Frank Gaffney

Still, it is a terrible idea – particularly in time of war – to be providing “media shields” to anyone who can claim to be a journalist and to their law-breaking sources in government. Yet, that is precisely what S.2035 would do.

The FFIA creates a highly problematic journalist’s privilege. It would effectively prevent the federal government from compelling anyone “engaging in journalism” to give testimony or produce any document revealing that journalist’s source, if the source gave the information under cover of confidentiality.

Were S.2035 to become law, investigators and prosecutors charged with bringing to justice sources who have engaged in criminal leaks would have to prove all of the following to the satisfaction of a federal judge: (1) The government has first exhausted all other avenues besides the journalist to obtain a source’s identity; (2) there are reasonable grounds to believe that a crime has taken place; (3) the source’s identity is “essential” to the investigation; (4) the information that was disclosed was “properly classified” to begin with; (5) the person who leaked the information had authorized access to it; (6) the source’s unauthorized disclosure “has caused or will cause significant, clear, and articulable harm to the national security; and (7) non-disclosure of the source’s identity would be contrary to the public interest when weighed against the other public interest in “gathering news and maintaining the free flow of information.”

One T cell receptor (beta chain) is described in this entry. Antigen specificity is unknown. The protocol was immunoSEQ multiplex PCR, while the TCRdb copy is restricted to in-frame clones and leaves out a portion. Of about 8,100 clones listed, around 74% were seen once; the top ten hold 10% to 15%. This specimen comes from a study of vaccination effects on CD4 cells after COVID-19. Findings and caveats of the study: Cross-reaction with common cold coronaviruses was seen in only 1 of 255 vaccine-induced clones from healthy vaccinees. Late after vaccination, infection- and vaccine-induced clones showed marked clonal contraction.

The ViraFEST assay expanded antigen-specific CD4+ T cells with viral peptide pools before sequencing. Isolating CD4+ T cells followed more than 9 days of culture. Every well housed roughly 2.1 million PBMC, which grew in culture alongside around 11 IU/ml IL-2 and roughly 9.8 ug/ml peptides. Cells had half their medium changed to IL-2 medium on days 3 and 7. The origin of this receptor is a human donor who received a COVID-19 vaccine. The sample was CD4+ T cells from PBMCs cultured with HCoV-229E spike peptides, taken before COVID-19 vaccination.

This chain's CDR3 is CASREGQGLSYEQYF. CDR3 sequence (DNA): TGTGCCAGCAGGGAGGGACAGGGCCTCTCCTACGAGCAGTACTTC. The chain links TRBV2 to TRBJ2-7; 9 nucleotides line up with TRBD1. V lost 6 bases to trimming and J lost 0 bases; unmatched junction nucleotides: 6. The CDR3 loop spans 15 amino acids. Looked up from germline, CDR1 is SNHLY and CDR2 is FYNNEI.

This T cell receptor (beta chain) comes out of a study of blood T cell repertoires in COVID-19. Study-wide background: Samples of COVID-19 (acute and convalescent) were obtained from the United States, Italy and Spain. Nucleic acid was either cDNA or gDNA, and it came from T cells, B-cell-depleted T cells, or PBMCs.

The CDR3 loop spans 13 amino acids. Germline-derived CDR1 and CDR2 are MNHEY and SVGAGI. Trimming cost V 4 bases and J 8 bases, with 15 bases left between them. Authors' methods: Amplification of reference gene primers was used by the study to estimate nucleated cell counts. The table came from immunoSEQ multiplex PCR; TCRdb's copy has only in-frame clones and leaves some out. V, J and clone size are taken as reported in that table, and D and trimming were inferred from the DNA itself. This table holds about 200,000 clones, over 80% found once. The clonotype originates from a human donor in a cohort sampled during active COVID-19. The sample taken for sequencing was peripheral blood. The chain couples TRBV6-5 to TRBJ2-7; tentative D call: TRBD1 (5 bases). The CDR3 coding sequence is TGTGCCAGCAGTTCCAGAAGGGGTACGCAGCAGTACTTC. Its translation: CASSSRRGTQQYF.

As a practical matter, as an array of Cabinet and subcabinet officers responsible for keeping us safe and enforcing the law have warned the Senate, no source is going to be held accountable under this law. For example, Attorney General Michael Mukasey and Director of National Intelligence Mike McConnell advised the Senate’s leadership they would be hobbled by myriad Catch-22s inherent in the FFIA.

Consider two of these cited by the AG and DNI: How can a prosecutor show that a person who leaked information had authorized access to it (Requirement 5), without first knowing the identity of the source? How can a prosecutor show that a leak “has caused or will cause significant, clear, and articulable harm to the national security” (Requirement 6), without first having to offer evidence to a judge that will reveal even more classified information?

By assuring “journalists” – the bill’s definition is broad enough to cover all of the first three categories described above – they need not fear having to divulge the source of a leak, sources will feel even less compunction than they do today to break their promises and leak with impunity.

In short, the Free Flow of Information Act is not about freedom of the press. It is about freeing government officials of their legal responsibilities and enabling those who would do us all harm – whether intentionally or in the name of “the people’s right to know.” The President’s senior advisors have rightly indicated that they will recommend his veto should this bill make it to his desk. Senators should ensure that the Leakers and Other Enemies Protection Act never gets there.


Frank Gaffney

Frank Gaffney Jr. is the founder and president of the Center for Security Policy and author of War Footing: 10 Steps America Must Take to Prevail in the War for the Free World .
 
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